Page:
Current applications of capnography in non-intubated patients

Ruben D. Restrepo, Paul Nuccio, Greg Spratt, Jonathan Waugh

Producción científica: Review articlerevisión exhaustiva

10 Citas (Scopus)

Resumen

Current clinical guidelines recommend capnography as one of the best non-invasive methods to assess adequacy of ventilation in the non-intubated patient. Alveolar hypoventilation or respiratory depression is a serious event that occurs in a variety of clinical settings where patients receive sedatives and opioids. With the large number of procedures performed outside the operating room under the effects of sedatives and the increased use of patient-controlled analgesia, the need for capnography for monitoring has dramatically increased. Despite the succesful use of capnography to monitor ventilation in the operating room over several decades, other clinical areas have been very slow adapters of the technology and still rely heavily upon pulse oximetry to detect hypoventilation. This article reviews the most current evidence for using capnography in the non-intubated patient and summarizes the results of outcome measures reported in recent clinical trials. Capnography should be routinely used for non-intubated patients at risk for respiratory depression, in particular those receiving supplemental oxygen.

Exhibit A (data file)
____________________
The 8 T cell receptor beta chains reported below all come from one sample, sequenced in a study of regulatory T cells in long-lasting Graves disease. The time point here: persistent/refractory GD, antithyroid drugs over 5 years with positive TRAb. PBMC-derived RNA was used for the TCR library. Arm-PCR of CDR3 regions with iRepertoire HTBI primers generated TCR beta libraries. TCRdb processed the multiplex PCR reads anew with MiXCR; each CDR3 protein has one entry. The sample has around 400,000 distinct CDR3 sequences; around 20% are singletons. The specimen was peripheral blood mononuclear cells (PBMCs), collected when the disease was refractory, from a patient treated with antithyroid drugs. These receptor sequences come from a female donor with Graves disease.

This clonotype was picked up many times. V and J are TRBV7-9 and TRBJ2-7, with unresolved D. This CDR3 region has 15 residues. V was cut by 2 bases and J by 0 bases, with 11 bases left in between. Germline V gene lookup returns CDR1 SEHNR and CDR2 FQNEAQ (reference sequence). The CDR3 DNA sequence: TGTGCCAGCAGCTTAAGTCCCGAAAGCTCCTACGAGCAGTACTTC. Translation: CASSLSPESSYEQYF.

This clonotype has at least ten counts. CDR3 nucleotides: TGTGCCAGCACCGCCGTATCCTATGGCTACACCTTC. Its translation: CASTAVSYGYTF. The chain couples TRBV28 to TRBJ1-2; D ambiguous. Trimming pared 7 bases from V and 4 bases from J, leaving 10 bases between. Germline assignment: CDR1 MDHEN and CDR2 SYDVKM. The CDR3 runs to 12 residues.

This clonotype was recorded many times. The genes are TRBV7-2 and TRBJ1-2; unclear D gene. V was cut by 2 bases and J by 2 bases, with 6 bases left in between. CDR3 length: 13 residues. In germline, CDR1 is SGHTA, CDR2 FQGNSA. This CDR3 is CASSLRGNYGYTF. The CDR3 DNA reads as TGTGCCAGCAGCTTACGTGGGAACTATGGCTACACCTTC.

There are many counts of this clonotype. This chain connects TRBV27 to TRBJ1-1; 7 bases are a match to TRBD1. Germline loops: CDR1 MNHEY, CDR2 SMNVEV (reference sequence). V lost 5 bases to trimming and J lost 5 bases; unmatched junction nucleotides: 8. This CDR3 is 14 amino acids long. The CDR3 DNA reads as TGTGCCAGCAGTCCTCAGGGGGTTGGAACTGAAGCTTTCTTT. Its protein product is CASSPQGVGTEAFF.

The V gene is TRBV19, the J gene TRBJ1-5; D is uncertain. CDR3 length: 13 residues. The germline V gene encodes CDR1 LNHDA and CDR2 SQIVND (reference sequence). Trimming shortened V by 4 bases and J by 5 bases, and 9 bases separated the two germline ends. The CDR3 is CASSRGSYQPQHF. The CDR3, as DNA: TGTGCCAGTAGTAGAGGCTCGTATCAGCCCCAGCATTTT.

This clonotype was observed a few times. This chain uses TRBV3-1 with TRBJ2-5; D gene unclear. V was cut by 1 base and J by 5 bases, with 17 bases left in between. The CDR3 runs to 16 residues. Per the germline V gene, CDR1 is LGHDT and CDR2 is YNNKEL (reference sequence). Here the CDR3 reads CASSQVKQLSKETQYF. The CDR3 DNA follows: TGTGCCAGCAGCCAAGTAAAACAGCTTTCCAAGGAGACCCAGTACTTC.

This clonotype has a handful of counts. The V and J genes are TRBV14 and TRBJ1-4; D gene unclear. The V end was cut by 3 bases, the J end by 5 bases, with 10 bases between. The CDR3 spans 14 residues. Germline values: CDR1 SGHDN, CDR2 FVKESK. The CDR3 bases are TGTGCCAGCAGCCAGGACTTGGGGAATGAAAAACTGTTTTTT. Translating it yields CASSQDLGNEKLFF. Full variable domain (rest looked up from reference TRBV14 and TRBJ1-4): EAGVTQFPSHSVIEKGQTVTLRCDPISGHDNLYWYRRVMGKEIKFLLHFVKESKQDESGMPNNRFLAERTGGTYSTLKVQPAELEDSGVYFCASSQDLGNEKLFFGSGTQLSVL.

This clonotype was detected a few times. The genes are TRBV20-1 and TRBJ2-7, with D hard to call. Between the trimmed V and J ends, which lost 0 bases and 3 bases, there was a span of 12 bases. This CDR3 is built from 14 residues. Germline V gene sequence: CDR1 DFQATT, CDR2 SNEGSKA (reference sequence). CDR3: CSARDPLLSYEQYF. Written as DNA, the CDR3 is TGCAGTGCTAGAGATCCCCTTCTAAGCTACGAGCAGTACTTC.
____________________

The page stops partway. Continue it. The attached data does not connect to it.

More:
Idioma originalEnglish (US)
Páginas (desde-hasta)629-639
Número de páginas11
PublicaciónExpert Review of Respiratory Medicine
Volumen8
N.º5
DOI
EstadoPublished - oct 1 2014

ASJC Scopus subject areas

  • Public Health, Environmental and Occupational Health
  • Pulmonary and Respiratory Medicine
  • Immunology and Allergy

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